Ensuring an optimal birth outcome is a national health priority in the PRC. In June 2001, the implementation procedure for the Maternal and Child Health Law (enacted July 1, 1995) was signed by Premier Zhu Rongji. Under the provisions of this law, all women are entitled to receive reproductive health services to ensure a healthy pregnancy and a healthy baby. As a result of the capabilities of the PUHSC, the Ministry of Health is expected to identify the NCMIH as the main technical unit for implementation of the law.

One of the major components of the implementation plan is the prevention of birth defects and reduction of infant mortality.

In addition, the Ministry of Science and Technology has taken responsibility for a number of projects to prevent birth defects and disabilities. Among these are (1) determining risk factors for congenital cardiac defects in China, (2) Start Printed Page 6937surveillance for congenital cardiac defects through prenatal and postnatal ultrasound examinations, and (3) identification of risk factors for birth defects in the high risk areas of Shanxi Province, and developmental of intervention strategies.

C. Availability of Funds

Approximately $1,000,000 is available in FY 2002 to fund this award. It is expected that the award will begin on or about June 3, 2002, and will be made for a 12-month budget period within a project period of up to five years. Funding estimates may change.

Continuation awards within an approved project period will be made on the basis of satisfactory progress as evidenced by required reports and the availability of funds.

All requests for funds contained in the budget shall be stated in U.S. dollars. Once an award is made, CDC will not compensate foreign grantees for currency exchange fluctuations through the issuance of supplemental awards.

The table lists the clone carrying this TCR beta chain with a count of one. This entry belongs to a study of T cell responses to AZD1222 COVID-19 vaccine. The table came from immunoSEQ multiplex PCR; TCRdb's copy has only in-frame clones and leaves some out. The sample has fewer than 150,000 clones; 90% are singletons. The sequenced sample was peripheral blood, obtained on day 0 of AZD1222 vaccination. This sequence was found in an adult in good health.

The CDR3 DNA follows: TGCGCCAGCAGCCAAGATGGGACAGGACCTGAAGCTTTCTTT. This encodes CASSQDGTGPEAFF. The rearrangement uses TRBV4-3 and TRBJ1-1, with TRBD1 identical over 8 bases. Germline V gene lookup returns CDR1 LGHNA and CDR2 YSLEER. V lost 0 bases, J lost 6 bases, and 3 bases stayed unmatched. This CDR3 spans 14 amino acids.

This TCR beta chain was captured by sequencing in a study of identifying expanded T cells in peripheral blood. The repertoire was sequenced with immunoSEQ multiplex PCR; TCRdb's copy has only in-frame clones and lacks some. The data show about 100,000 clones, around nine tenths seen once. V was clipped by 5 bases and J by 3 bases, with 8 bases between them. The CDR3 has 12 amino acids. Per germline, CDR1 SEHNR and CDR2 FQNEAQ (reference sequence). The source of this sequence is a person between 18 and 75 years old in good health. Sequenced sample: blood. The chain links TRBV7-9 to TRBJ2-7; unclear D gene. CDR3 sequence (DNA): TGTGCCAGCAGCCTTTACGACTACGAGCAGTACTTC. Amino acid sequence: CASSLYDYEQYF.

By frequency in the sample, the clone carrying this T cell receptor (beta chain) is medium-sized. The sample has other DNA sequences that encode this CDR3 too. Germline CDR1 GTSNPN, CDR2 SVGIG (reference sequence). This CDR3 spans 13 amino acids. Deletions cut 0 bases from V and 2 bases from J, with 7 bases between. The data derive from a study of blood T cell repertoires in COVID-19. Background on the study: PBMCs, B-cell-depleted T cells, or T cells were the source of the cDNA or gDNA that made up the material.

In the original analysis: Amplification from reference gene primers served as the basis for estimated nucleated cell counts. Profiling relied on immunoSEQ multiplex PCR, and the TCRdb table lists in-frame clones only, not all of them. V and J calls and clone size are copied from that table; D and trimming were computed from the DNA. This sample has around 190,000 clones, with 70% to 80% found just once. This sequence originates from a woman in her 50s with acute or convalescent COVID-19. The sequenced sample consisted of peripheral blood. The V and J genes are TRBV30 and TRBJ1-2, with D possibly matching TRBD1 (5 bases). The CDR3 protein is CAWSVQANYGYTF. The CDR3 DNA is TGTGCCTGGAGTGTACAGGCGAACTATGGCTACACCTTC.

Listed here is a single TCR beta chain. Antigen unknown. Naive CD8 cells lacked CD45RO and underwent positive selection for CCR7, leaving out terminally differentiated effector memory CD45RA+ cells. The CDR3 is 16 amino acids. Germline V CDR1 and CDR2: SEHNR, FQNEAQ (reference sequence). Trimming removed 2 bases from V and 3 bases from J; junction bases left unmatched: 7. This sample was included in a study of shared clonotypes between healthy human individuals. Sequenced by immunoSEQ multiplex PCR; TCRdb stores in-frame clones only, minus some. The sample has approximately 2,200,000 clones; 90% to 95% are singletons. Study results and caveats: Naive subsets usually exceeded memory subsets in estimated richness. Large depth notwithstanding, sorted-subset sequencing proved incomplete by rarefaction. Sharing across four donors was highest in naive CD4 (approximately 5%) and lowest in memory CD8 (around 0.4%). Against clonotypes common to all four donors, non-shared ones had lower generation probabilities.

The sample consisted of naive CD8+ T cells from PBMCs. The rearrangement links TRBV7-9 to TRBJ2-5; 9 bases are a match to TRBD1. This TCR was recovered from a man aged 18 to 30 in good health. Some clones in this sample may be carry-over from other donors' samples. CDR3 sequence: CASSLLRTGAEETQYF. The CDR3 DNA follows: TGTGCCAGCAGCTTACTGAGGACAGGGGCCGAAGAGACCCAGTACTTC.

a. Funds may be spent for reasonable program purposes, including personnel, travel, supplies, and services. Equipment may be purchased if deemed necessary to accomplish program objectives, however, prior approval by CDC officials must be requested in writing.

b. The applicant may contract with other organizations under this program. However, the applicant must perform a substantial portion of the activities including program management and operations.

D. Where To Obtain Additional Information

This and other CDC Announcements can be found on the CDC home page Internet address—http://www.cdc.gov click on “Funding” then “Grants and Cooperative Agreements.”

If you have questions after reviewing the contents of all the documents, business management technical assistance may be obtained from: Angelia Hill, Grants Management Specialist, International Grants and Contracts Branch, Procurement and Grants Office, Centers for Disease Control and Prevention (CDC), 2920 Brandywine Road, Room 3000, Atlanta, GA 30341-4146, Telephone: (770) 488-2785, email: aph8@cdc.gov.

Program Technical assistance, contact: R.J. Berry, MD, MPHTM—Medical Epidemiologist, National Center on Birth Defects, and Developmental Disabilities, Centers for Disease Control and Prevention, 4770 Buford Highway, N.E., MS F-45, Atlanta, GA 30341-3724, Telephone: (770) 488-3502, email: rjb1@cdc.gov.

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Dated: February 8, 2002.

Rebecca O'Kelley,

Chief, International Grants and Contracts Branch, Centers for Disease Control and Prevention (CDC).

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[FR Doc. 02-3605 Filed 2-13-02; 8:45 am]